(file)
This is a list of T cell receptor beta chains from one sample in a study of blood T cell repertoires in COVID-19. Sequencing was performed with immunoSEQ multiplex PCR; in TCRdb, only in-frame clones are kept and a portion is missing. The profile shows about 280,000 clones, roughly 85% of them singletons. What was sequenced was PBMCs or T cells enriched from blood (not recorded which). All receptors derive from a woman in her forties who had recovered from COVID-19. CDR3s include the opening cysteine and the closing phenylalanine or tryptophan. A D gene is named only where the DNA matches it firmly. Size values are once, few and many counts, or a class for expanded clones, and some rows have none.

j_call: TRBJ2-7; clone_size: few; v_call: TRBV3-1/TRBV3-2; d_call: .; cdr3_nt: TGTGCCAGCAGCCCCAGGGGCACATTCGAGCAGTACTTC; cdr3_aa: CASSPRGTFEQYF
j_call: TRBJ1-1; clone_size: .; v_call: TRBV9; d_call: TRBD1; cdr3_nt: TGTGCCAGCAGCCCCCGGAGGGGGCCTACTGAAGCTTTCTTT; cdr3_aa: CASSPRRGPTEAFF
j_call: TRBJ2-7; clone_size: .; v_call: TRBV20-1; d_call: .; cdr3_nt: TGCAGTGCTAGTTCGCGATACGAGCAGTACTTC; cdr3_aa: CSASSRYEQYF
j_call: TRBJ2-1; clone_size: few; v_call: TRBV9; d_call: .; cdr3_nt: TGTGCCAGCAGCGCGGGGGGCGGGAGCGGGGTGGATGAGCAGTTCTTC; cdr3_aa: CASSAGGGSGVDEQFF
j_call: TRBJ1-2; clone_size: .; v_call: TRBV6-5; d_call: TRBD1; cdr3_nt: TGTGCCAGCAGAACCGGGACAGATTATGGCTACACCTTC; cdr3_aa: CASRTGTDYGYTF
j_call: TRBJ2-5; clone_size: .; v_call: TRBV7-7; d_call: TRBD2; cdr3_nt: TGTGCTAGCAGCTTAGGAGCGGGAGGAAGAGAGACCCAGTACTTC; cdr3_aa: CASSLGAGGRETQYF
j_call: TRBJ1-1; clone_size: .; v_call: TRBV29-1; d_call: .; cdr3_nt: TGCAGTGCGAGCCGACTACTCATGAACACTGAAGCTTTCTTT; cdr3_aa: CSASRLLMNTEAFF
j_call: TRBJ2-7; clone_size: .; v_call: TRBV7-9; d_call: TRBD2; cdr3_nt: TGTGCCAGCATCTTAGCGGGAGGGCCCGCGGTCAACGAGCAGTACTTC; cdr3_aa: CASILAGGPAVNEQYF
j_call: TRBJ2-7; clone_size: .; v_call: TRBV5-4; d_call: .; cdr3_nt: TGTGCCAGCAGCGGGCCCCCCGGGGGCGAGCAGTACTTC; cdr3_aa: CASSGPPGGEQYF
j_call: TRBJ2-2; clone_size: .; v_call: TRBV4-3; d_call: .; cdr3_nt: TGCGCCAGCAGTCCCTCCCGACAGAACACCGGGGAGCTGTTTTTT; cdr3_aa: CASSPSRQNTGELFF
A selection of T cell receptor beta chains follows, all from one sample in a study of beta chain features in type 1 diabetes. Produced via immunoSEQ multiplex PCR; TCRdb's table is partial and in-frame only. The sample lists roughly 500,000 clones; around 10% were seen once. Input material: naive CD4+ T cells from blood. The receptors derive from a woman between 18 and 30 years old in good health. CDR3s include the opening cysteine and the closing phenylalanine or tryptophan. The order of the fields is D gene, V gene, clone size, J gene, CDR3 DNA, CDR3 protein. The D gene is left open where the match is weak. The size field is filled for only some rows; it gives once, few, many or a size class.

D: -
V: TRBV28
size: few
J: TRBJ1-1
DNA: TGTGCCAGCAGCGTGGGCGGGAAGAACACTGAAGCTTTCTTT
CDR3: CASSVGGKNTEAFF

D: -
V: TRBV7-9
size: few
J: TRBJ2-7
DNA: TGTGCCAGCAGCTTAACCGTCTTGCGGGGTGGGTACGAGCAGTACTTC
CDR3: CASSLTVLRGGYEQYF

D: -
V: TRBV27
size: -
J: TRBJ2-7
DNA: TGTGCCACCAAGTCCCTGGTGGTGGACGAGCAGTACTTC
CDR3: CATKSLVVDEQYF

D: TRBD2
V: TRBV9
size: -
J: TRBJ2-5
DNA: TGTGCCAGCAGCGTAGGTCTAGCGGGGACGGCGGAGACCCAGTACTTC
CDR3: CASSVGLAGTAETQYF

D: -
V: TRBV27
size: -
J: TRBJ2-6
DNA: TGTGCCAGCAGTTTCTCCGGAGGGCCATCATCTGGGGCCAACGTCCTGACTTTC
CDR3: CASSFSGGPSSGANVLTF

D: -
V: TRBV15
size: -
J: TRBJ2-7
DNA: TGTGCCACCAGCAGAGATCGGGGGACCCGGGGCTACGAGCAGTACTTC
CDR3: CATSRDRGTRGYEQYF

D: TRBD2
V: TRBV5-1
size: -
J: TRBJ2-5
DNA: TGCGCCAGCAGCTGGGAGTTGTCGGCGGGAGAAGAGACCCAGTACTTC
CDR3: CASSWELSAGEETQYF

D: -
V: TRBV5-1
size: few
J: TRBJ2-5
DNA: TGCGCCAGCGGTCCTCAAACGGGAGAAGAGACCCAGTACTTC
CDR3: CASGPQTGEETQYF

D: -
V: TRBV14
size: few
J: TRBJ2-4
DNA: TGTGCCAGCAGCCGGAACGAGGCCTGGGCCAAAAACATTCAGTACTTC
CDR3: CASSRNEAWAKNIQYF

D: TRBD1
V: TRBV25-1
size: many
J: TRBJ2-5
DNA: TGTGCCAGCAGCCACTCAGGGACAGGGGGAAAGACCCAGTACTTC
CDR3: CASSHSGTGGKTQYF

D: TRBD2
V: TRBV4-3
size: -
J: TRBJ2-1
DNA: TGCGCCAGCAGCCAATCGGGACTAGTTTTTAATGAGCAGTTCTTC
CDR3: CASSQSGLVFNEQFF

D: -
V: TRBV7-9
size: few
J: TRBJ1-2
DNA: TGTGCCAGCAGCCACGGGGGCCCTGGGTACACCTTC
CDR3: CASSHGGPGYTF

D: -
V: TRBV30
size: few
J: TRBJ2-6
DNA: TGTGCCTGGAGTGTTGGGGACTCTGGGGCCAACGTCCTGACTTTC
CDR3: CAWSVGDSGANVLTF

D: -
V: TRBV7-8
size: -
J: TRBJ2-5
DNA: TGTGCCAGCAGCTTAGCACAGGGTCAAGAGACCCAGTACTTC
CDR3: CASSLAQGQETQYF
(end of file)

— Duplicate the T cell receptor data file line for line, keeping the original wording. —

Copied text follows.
This is a list of T cell receptor beta chains from one sample in a study of blood T cell repertoires in COVID-19. Sequencing was performed with immunoSEQ multiplex PCR; in TCRdb, only in-frame clones are kept and a portion is missing. The profile shows about 280,000 clones, roughly 85% of them singletons. What was sequenced was PBMCs or T cells enriched from blood (not recorded which). All receptors derive from a woman in her forties who had recovered from COVID-19. CDR3s include the opening cysteine and the closing phenylalanine or tryptophan. A D gene is named only where the DNA matches it firmly. Size values are once, few and many counts, or a class for expanded clones, and some rows have none.

j_call: TRBJ2-7; clone_size: few; v_call: TRBV3-1/TRBV3-2; d_call: .; cdr3_nt: TGTGCCAGCAGCCCCAGGGGCACATTCGAGCAGTACTTC; cdr3_aa: CASSPRGTFEQYF
j_call: TRBJ1-1; clone_size: .; v_call: TRBV9; d_call: TRBD1; cdr3_nt: TGTGCCAGCAGCCCCCGGAGGGGGCCTACTGAAGCTTTCTTT; cdr3_aa: CASSPRRGPTEAFF
j_call: TRBJ2-7; clone_size: .; v_call: TRBV20-1; d_call: .; cdr3_nt: TGCAGTGCTAGTTCGCGATACGAGCAGTACTTC; cdr3_aa: CSASSRYEQYF
j_call: TRBJ2-1; clone_size: few; v_call: TRBV9; d_call: .; cdr3_nt: TGTGCCAGCAGCGCGGGGGGCGGGAGCGGGGTGGATGAGCAGTTCTTC; cdr3_aa: CASSAGGGSGVDEQFF
j_call: TRBJ1-2; clone_size: .; v_call: TRBV6-5; d_call: TRBD1; cdr3_nt: TGTGCCAGCAGAACCGGGACAGATTATGGCTACACCTTC; cdr3_aa: CASRTGTDYGYTF
j_call: TRBJ2-5; clone_size: .; v_call: TRBV7-7; d_call: TRBD2; cdr3_nt: TGTGCTAGCAGCTTAGGAGCGGGAGGAAGAGAGACCCAGTACTTC; cdr3_aa: CASSLGAGGRETQYF
j_call: TRBJ1-1; clone_size: .; v_call: TRBV29-1; d_call: .; cdr3_nt: TGCAGTGCGAGCCGACTACTCATGAACACTGAAGCTTTCTTT; cdr3_aa: CSASRLLMNTEAFF
j_call: TRBJ2-7; clone_size: .; v_call: TRBV7-9; d_call: TRBD2; cdr3_nt: TGTGCCAGCATCTTAGCGGGAGGGCCCGCGGTCAACGAGCAGTACTTC; cdr3_aa: CASILAGGPAVNEQYF
j_call: TRBJ2-7; clone_size: .; v_call: TRBV5-4; d_call: .; cdr3_nt: TGTGCCAGCAGCGGGCCCCCCGGGGGCGAGCAGTACTTC; cdr3_aa: CASSGPPGGEQYF
j_call: TRBJ2-2; clone_size: .; v_call: TRBV4-3; d_call: .; cdr3_nt: TGCGCCAGCAGTCCCTCCCGACAGAACACCGGGGAGCTGTTTTTT; cdr3_aa: CASSPSRQNTGELFF
A selection of T cell receptor beta chains follows, all from one sample in a study of beta chain features in type 1 diabetes. Produced via immunoSEQ multiplex PCR; TCRdb's table is partial and in-frame only. The sample lists roughly 500,000 clones; around 10% were seen once. Input material: naive CD4+ T cells from blood. The receptors derive from a woman between 18 and 30 years old in good health. CDR3s include the opening cysteine and the closing phenylalanine or tryptophan. The order of the fields is D gene, V gene, clone size, J gene, CDR3 DNA, CDR3 protein. The D gene is left open where the match is weak. The size field is filled for only some rows; it gives once, few, many or a size class.

D: -
V: TRBV28
size: few
J: TRBJ1-1
DNA: TGTGCCAGCAGCGTGGGCGGGAAGAACACTGAAGCTTTCTTT
CDR3: CASSVGGKNTEAFF

D: -
V: TRBV7-9
size: few
J: TRBJ2-7
DNA: TGTGCCAGCAGCTTAACCGTCTTGCGGGGTGGGTACGAGCAGTACTTC
CDR3: CASSLTVLRGGYEQYF

D: -
V: TRBV27
size: -
J: TRBJ2-7
DNA: TGTGCCACCAAGTCCCTGGTGGTGGACGAGCAGTACTTC
CDR3: CATKSLVVDEQYF

D: TRBD2
V: TRBV9
size: -
J: TRBJ2-5
DNA: TGTGCCAGCAGCGTAGGTCTAGCGGGGACGGCGGAGACCCAGTACTTC
CDR3: CASSVGLAGTAETQYF

D: -
V: TRBV27
size: -
J: TRBJ2-6
DNA: TGTGCCAGCAGTTTCTCCGGAGGGCCATCATCTGGGGCCAACGTCCTGACTTTC
CDR3: CASSFSGGPSSGANVLTF

D: -
V: TRBV15
size: -
J: TRBJ2-7
DNA: TGTGCCACCAGCAGAGATCGGGGGACCCGGGGCTACGAGCAGTACTTC
CDR3: CATSRDRGTRGYEQYF

D: TRBD2
V: TRBV5-1
size: -
J: TRBJ2-5
DNA: TGCGCCAGCAGCTGGGAGTTGTCGGCGGGAGAAGAGACCCAGTACTTC
CDR3: CASSWELSAGEETQYF

D: -
V: TRBV5-1
size: few
J: TRBJ2-5
DNA: TGCGCCAGCGGTCCTCAAACGGGAGAAGAGACCCAGTACTTC
CDR3: CASGPQTGEETQYF

D: -
V: TRBV14
size: few
J: TRBJ2-4
DNA: TGTGCCAGCAGCCGGAACGAGGCCTGGGCCAAAAACATTCAGTACTTC
CDR3: CASSRNEAWAKNIQYF

D: TRBD1
V: TRBV25-1
size: many
J: TRBJ2-5
DNA: TGTGCCAGCAGCCACTCAGGGACAGGGGGAAAGACCCAGTACTTC
CDR3: CASSHSGTGGKTQYF

D: TRBD2
V: TRBV4-3
size: -
J: TRBJ2-1
DNA: TGCGCCAGCAGCCAATCGGGACTAGTTTTTAATGAGCAGTTCTTC
CDR3: CASSQSGLVFNEQFF

D: -
V: TRBV7-9
size: few
J: TRBJ1-2
DNA: TGTGCCAGCAGCCACGGGGGCCCTGGGTACACCTTC
CDR3: CASSHGGPGYTF

D: -
V: TRBV30
size: few
J: TRBJ2-6
DNA: TGTGCCTGGAGTGTTGGGGACTCTGGGGCCAACGTCCTGACTTTC
CDR3: CAWSVGDSGANVLTF

D: -
V: TRBV7-8
size: -
J: TRBJ2-5
DNA: TGTGCCAGCAGCTTAGCACAGGGTCAAGAGACCCAGTACTTC
CDR3: CASSLAQGQETQYF